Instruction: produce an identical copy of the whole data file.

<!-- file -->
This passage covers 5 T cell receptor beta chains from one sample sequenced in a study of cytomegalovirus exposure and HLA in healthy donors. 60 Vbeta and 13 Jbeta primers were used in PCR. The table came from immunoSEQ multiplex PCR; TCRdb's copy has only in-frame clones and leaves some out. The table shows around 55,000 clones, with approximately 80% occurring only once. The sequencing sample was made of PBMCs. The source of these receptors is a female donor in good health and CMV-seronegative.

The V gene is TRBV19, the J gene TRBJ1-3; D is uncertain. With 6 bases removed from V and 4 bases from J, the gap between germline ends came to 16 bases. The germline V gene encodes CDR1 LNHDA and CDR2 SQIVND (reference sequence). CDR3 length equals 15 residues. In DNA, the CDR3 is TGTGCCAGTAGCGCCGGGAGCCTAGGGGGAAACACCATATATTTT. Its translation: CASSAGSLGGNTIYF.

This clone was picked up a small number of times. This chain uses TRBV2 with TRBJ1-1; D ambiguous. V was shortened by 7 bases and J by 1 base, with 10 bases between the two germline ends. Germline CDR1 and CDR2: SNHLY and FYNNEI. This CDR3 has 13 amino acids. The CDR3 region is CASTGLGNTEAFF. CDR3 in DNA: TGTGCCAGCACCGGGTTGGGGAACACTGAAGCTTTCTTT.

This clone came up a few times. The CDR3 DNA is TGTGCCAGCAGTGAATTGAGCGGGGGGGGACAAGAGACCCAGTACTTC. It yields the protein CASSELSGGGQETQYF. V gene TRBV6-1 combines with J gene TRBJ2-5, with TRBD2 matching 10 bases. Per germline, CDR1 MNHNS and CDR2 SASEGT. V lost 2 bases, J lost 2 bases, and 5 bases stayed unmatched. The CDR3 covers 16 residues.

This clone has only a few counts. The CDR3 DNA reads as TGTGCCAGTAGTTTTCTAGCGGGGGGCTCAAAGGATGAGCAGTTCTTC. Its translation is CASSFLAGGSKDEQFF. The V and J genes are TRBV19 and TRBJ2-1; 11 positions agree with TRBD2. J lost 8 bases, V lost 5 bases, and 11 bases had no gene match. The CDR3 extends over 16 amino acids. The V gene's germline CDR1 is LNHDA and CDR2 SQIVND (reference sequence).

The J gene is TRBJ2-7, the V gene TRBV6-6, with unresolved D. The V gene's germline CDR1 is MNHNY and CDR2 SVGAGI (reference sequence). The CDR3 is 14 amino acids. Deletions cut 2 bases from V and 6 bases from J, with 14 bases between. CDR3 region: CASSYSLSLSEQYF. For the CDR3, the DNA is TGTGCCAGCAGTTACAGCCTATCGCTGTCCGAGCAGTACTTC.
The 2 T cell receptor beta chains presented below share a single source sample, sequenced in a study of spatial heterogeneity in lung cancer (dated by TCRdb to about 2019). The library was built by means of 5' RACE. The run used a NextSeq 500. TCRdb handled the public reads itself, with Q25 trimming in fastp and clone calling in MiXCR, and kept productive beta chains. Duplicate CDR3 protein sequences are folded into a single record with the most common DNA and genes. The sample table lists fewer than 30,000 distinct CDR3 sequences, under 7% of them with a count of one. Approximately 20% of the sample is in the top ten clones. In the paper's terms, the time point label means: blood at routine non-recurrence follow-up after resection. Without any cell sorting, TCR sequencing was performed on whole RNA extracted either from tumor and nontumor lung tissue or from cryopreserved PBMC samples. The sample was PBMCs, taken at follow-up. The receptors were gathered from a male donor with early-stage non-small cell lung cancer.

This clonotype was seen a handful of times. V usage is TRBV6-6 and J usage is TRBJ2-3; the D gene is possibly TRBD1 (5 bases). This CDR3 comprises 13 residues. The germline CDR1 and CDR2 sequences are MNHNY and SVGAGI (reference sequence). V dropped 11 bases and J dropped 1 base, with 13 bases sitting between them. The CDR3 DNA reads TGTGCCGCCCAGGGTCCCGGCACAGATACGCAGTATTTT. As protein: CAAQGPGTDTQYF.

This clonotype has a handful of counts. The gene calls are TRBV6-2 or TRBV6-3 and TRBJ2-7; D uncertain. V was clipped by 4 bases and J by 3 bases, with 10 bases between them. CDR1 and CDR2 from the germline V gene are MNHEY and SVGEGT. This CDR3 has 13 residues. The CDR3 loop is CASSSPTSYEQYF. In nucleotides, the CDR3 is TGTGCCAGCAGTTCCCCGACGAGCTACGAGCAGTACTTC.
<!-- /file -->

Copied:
This passage covers 5 T cell receptor beta chains from one sample sequenced in a study of cytomegalovirus exposure and HLA in healthy donors. 60 Vbeta and 13 Jbeta primers were used in PCR. The table came from immunoSEQ multiplex PCR; TCRdb's copy has only in-frame clones and leaves some out. The table shows around 55,000 clones, with approximately 80% occurring only once. The sequencing sample was made of PBMCs. The source of these receptors is a female donor in good health and CMV-seronegative.

The V gene is TRBV19, the J gene TRBJ1-3; D is uncertain. With 6 bases removed from V and 4 bases from J, the gap between germline ends came to 16 bases. The germline V gene encodes CDR1 LNHDA and CDR2 SQIVND (reference sequence). CDR3 length equals 15 residues. In DNA, the CDR3 is TGTGCCAGTAGCGCCGGGAGCCTAGGGGGAAACACCATATATTTT. Its translation: CASSAGSLGGNTIYF.

This clone was picked up a small number of times. This chain uses TRBV2 with TRBJ1-1; D ambiguous. V was shortened by 7 bases and J by 1 base, with 10 bases between the two germline ends. Germline CDR1 and CDR2: SNHLY and FYNNEI. This CDR3 has 13 amino acids. The CDR3 region is CASTGLGNTEAFF. CDR3 in DNA: TGTGCCAGCACCGGGTTGGGGAACACTGAAGCTTTCTTT.

This clone came up a few times. The CDR3 DNA is TGTGCCAGCAGTGAATTGAGCGGGGGGGGACAAGAGACCCAGTACTTC. It yields the protein CASSELSGGGQETQYF. V gene TRBV6-1 combines with J gene TRBJ2-5, with TRBD2 matching 10 bases. Per germline, CDR1 MNHNS and CDR2 SASEGT. V lost 2 bases, J lost 2 bases, and 5 bases stayed unmatched. The CDR3 covers 16 residues.

This clone has only a few counts. The CDR3 DNA reads as TGTGCCAGTAGTTTTCTAGCGGGGGGCTCAAAGGATGAGCAGTTCTTC. Its translation is CASSFLAGGSKDEQFF. The V and J genes are TRBV19 and TRBJ2-1; 11 positions agree with TRBD2. J lost 8 bases, V lost 5 bases, and 11 bases had no gene match. The CDR3 extends over 16 amino acids. The V gene's germline CDR1 is LNHDA and CDR2 SQIVND (reference sequence).

The J gene is TRBJ2-7, the V gene TRBV6-6, with unresolved D. The V gene's germline CDR1 is MNHNY and CDR2 SVGAGI (reference sequence). The CDR3 is 14 amino acids. Deletions cut 2 bases from V and 6 bases from J, with 14 bases between. CDR3 region: CASSYSLSLSEQYF. For the CDR3, the DNA is TGTGCCAGCAGTTACAGCCTATCGCTGTCCGAGCAGTACTTC.
The 2 T cell receptor beta chains presented below share a single source sample, sequenced in a study of spatial heterogeneity in lung cancer (dated by TCRdb to about 2019). The library was built by means of 5' RACE. The run used a NextSeq 500. TCRdb handled the public reads itself, with Q25 trimming in fastp and clone calling in MiXCR, and kept productive beta chains. Duplicate CDR3 protein sequences are folded into a single record with the most common DNA and genes. The sample table lists fewer than 30,000 distinct CDR3 sequences, under 7% of them with a count of one. Approximately 20% of the sample is in the top ten clones. In the paper's terms, the time point label means: blood at routine non-recurrence follow-up after resection. Without any cell sorting, TCR sequencing was performed on whole RNA extracted either from tumor and nontumor lung tissue or from cryopreserved PBMC samples. The sample was PBMCs, taken at follow-up. The receptors were gathered from a male donor with early-stage non-small cell lung cancer.

This clonotype was seen a handful of times. V usage is TRBV6-6 and J usage is TRBJ2-3; the D gene is possibly TRBD1 (5 bases). This CDR3 comprises 13 residues. The germline CDR1 and CDR2 sequences are MNHNY and SVGAGI (reference sequence). V dropped 11 bases and J dropped 1 base, with 13 bases sitting between them. The CDR3 DNA reads TGTGCCGCCCAGGGTCCCGGCACAGATACGCAGTATTTT. As protein: CAAQGPGTDTQYF.

This clonotype has a handful of counts. The gene calls are TRBV6-2 or TRBV6-3 and TRBJ2-7; D uncertain. V was clipped by 4 bases and J by 3 bases, with 10 bases between them. CDR1 and CDR2 from the germline V gene are MNHEY and SVGEGT. This CDR3 has 13 residues. The CDR3 loop is CASSSPTSYEQYF. In nucleotides, the CDR3 is TGTGCCAGCAGTTCCCCGACGAGCTACGAGCAGTACTTC.